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Over-the-Counter Inhalers for Asthma Relief: Do They Work?
March 17, 2023
Read Time - 10 minutes
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Your Best Options for Asthma Inhalers

Inhalers are the cornerstone of asthma symptom treatment. Most people with asthma will attest that they take these little devices everywhere they go, as – depending on the type of inhaler – they not only prevent asthma attacks but can help ease breathing problems as they occur. They play a vital role in managing asthma and chronic obstructive pulmonary disorders (COPD). As we’ve detailed, inhalers are also expensive. The rising cost of prescription inhalers has left many patients looking for lower-cost over-the-counter (OTC) options to help relieve their symptoms. But, do these non-prescription drugs work?

We took a deep dive into OTC inhaler options to help you determine what is best for you and your condition. You should always consult a health care provider before you start any treatment plan.

Types of over-the-counter inhalers

Albuterol, the drug that is most commonly contained in most prescription inhalers, is only available via a written prescription from a licensed health care provider. You cannot buy albuterol over the counter.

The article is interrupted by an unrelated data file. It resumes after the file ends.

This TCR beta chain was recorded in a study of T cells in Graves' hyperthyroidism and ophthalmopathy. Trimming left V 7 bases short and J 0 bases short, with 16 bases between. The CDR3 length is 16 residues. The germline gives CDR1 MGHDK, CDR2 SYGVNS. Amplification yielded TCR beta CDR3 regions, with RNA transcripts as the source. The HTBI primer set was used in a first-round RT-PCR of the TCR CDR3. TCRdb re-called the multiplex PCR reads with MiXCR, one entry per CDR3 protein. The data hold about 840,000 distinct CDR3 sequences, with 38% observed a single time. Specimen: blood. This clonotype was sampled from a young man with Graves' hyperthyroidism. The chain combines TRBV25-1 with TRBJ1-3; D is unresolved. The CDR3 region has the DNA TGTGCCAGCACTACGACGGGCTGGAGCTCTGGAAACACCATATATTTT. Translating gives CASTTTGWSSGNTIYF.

There are currently only two inhalers that have been approved by the Food and Drug Administration (FDA) for purchase over the counter. The FDA has issued a warning about these products due to multiple instances of adverse reactions. Neither of these drugs will prevent asthma attacks, nor should they be used as long-term treatment options for asthma. Patients with asthma should ensure that they have ready access to prescription asthma medication such as albuterol and levalbuterol.

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Primatene Mist

Primatene Mist is an FDA-approved metered dose inhaler used to provide temporary relief for mild asthma symptoms. This includes shortness of breath, chest tightness, wheezing, and coughing. Primatene Mist contains the active ingredient epinephrine–also known as adrenaline. Epinephrine acts on airways, causing them to widen. This makes it easier for air to flow back and forth from the lungs.

Primatene Mist was temporarily taken off store shelves in 2011 due to its use of propellant chlorofluorocarbons (CFCS). These chemicals were found to be harmful to the ozone layer. Primatene Mist was reformulated with a new propellant called hydrofluoroalkane (HFA) to project the epinephrine inhalation aerosol medication.

Primatene Mist comes with 160 metered doses. These are counted on a built-in meter every time you use the inhaler. As a quick-relief treatment for mild asthma symptoms, patients should inhale 1 to 2 doses of Primatene Mist but should not exceed 8 inhalations in a 24-hour period.